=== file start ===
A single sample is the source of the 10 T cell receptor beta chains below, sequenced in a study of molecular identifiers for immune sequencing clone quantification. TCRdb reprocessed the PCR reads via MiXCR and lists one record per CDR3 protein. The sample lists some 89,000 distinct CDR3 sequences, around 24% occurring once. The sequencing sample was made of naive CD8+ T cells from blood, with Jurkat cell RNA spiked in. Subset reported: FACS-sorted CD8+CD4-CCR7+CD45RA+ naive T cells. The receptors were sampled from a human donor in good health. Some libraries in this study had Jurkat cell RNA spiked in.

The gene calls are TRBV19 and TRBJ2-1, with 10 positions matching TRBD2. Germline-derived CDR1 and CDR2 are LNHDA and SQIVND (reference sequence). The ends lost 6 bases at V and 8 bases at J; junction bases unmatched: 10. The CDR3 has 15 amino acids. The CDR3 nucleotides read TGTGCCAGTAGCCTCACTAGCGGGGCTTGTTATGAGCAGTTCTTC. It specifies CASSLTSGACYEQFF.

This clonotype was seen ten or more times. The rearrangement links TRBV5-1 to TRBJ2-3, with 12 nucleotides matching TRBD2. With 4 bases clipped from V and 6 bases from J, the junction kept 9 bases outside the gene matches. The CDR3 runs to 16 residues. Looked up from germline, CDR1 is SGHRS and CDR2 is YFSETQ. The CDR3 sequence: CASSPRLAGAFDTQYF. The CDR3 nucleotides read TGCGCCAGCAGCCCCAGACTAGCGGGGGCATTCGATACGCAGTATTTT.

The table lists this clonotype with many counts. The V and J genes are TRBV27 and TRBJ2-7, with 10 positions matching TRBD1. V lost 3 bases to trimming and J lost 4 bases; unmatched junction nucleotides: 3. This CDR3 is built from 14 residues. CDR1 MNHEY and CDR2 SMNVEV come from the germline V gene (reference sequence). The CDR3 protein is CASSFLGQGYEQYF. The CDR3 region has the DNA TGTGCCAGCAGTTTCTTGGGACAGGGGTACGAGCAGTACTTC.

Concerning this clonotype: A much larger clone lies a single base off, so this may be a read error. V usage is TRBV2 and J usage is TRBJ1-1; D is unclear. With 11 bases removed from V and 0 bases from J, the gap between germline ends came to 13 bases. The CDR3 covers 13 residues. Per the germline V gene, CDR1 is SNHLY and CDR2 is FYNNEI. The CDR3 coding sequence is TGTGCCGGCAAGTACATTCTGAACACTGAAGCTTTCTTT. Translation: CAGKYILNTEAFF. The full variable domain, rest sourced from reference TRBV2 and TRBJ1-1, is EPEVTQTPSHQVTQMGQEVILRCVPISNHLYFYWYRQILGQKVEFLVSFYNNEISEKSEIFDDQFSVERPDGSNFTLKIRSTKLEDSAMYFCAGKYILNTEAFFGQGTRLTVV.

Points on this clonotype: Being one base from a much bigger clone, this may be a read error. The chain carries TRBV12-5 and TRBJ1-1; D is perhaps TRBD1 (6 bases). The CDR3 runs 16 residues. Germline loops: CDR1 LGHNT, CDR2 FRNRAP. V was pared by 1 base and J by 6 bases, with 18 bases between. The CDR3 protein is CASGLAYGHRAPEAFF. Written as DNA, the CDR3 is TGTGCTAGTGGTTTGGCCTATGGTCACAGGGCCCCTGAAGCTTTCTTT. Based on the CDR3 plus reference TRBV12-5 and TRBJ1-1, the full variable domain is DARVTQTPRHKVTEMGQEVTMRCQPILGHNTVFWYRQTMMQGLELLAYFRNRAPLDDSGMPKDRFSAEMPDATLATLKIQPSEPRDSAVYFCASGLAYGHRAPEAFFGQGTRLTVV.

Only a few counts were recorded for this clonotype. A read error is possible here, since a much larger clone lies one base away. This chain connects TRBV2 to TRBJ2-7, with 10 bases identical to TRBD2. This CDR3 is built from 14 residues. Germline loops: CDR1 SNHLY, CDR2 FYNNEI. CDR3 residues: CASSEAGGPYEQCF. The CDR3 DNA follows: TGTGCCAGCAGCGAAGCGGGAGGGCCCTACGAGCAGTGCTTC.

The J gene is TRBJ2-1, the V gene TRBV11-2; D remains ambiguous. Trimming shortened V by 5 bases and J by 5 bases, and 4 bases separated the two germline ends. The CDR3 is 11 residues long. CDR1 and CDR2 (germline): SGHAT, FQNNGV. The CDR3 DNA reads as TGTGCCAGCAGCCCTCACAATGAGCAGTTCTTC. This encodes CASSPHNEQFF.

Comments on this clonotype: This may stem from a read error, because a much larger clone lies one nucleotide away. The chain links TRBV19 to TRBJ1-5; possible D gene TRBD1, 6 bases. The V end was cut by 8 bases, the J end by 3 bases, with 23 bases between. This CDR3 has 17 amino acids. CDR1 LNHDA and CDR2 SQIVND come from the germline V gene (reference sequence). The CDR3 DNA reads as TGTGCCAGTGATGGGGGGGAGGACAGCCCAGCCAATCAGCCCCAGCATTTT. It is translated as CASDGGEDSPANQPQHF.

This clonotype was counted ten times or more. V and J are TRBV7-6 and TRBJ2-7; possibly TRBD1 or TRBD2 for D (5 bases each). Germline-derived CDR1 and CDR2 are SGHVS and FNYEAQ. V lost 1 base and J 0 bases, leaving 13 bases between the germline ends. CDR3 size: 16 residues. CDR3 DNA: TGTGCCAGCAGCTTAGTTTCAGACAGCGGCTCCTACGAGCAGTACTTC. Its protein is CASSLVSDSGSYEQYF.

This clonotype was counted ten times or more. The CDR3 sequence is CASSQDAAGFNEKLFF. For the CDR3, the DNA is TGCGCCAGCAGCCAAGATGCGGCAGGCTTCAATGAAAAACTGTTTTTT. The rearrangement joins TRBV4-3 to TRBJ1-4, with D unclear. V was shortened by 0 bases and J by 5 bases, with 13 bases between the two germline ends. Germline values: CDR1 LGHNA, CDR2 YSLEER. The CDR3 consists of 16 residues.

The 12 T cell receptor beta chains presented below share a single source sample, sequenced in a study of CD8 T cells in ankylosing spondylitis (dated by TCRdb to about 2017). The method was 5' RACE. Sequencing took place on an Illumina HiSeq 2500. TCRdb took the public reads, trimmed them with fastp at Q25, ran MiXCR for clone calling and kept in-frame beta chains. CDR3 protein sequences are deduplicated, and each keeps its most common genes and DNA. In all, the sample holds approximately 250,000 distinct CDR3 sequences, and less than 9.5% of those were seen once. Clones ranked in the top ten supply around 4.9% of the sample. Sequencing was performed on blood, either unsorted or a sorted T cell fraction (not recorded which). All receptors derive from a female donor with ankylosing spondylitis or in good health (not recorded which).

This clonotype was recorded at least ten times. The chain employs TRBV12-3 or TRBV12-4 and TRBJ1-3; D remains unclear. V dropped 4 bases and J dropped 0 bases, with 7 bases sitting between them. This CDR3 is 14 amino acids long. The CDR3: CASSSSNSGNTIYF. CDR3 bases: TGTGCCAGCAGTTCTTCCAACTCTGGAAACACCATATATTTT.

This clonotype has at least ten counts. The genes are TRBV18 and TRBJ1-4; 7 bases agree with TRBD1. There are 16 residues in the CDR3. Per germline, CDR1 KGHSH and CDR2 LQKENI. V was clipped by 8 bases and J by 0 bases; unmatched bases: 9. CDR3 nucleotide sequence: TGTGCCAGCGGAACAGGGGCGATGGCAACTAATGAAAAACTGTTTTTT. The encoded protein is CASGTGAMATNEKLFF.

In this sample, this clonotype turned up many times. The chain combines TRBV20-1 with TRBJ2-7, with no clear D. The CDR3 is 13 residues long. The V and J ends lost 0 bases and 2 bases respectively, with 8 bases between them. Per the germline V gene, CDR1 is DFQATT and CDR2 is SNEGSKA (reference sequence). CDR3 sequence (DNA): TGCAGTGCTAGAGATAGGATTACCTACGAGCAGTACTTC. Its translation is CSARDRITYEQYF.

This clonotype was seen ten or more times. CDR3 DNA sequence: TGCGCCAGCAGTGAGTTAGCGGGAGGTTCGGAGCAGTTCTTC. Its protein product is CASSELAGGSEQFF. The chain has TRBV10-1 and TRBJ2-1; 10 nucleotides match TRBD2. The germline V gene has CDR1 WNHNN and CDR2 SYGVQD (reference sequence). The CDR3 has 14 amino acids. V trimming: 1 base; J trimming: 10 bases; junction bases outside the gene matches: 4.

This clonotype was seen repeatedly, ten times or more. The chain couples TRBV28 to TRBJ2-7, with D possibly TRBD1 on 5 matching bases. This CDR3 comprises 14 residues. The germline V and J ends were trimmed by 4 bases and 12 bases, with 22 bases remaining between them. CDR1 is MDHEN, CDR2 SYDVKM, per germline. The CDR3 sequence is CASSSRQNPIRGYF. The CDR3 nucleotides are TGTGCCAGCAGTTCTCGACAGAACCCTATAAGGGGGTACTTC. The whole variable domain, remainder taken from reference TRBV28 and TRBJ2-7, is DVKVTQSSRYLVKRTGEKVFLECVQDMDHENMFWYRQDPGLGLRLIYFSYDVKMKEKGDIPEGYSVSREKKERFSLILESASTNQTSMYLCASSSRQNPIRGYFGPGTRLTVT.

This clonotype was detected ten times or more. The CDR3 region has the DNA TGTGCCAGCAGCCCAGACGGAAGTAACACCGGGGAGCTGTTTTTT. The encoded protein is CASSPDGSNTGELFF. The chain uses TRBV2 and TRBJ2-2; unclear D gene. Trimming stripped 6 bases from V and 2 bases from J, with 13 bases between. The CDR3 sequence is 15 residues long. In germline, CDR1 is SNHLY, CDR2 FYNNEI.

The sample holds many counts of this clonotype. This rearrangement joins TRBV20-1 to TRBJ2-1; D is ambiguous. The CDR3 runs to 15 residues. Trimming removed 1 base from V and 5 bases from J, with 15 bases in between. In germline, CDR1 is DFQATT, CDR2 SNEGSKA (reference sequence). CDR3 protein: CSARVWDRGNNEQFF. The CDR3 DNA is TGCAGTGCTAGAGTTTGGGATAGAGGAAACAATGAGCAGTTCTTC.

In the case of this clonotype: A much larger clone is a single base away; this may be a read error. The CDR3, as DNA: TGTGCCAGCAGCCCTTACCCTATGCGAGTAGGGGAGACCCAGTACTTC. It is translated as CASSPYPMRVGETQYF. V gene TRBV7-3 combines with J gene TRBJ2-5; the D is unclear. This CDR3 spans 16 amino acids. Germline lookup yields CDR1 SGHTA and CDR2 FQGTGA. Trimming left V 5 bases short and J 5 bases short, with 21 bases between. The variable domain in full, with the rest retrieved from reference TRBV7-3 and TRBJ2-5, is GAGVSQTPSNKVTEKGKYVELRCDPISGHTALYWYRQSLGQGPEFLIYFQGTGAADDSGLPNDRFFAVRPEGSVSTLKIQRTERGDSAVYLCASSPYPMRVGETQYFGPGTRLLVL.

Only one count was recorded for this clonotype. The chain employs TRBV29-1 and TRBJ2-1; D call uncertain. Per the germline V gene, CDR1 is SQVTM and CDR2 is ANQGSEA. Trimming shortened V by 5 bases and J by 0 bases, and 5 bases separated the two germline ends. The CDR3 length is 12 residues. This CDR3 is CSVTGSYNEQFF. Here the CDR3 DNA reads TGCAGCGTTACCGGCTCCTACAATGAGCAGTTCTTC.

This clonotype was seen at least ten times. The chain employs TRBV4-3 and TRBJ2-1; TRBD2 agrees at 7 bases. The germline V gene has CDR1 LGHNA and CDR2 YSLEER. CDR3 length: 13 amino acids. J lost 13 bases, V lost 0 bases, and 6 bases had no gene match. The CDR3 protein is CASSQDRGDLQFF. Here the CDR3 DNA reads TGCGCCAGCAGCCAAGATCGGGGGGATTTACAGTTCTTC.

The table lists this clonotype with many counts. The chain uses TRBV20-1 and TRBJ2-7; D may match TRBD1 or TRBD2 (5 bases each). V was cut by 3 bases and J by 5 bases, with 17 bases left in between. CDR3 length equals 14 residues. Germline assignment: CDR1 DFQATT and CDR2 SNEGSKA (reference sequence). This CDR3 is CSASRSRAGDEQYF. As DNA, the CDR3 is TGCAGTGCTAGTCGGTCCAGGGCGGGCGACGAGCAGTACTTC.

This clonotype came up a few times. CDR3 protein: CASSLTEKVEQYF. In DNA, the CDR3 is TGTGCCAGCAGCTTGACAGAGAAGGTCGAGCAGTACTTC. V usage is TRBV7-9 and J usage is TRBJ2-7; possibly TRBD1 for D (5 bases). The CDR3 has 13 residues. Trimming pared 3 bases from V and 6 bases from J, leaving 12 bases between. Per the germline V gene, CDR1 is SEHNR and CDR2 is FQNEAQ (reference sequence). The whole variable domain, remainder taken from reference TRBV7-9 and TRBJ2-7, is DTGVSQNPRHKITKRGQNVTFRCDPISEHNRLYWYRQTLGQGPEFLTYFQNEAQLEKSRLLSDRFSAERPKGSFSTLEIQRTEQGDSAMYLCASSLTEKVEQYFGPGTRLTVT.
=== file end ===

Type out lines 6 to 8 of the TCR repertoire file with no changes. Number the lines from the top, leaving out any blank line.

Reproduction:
Points on this clonotype: Being one base from a much bigger clone, this may be a read error. The chain carries TRBV12-5 and TRBJ1-1; D is perhaps TRBD1 (6 bases). The CDR3 runs 16 residues. Germline loops: CDR1 LGHNT, CDR2 FRNRAP. V was pared by 1 base and J by 6 bases, with 18 bases between. The CDR3 protein is CASGLAYGHRAPEAFF. Written as DNA, the CDR3 is TGTGCTAGTGGTTTGGCCTATGGTCACAGGGCCCCTGAAGCTTTCTTT. Based on the CDR3 plus reference TRBV12-5 and TRBJ1-1, the full variable domain is DARVTQTPRHKVTEMGQEVTMRCQPILGHNTVFWYRQTMMQGLELLAYFRNRAPLDDSGMPKDRFSAEMPDATLATLKIQPSEPRDSAVYFCASGLAYGHRAPEAFFGQGTRLTVV.

Only a few counts were recorded for this clonotype. A read error is possible here, since a much larger clone lies one base away. This chain connects TRBV2 to TRBJ2-7, with 10 bases identical to TRBD2. This CDR3 is built from 14 residues. Germline loops: CDR1 SNHLY, CDR2 FYNNEI. CDR3 residues: CASSEAGGPYEQCF. The CDR3 DNA follows: TGTGCCAGCAGCGAAGCGGGAGGGCCCTACGAGCAGTGCTTC.

The J gene is TRBJ2-1, the V gene TRBV11-2; D remains ambiguous. Trimming shortened V by 5 bases and J by 5 bases, and 4 bases separated the two germline ends. The CDR3 is 11 residues long. CDR1 and CDR2 (germline): SGHAT, FQNNGV. The CDR3 DNA reads as TGTGCCAGCAGCCCTCACAATGAGCAGTTCTTC. This encodes CASSPHNEQFF.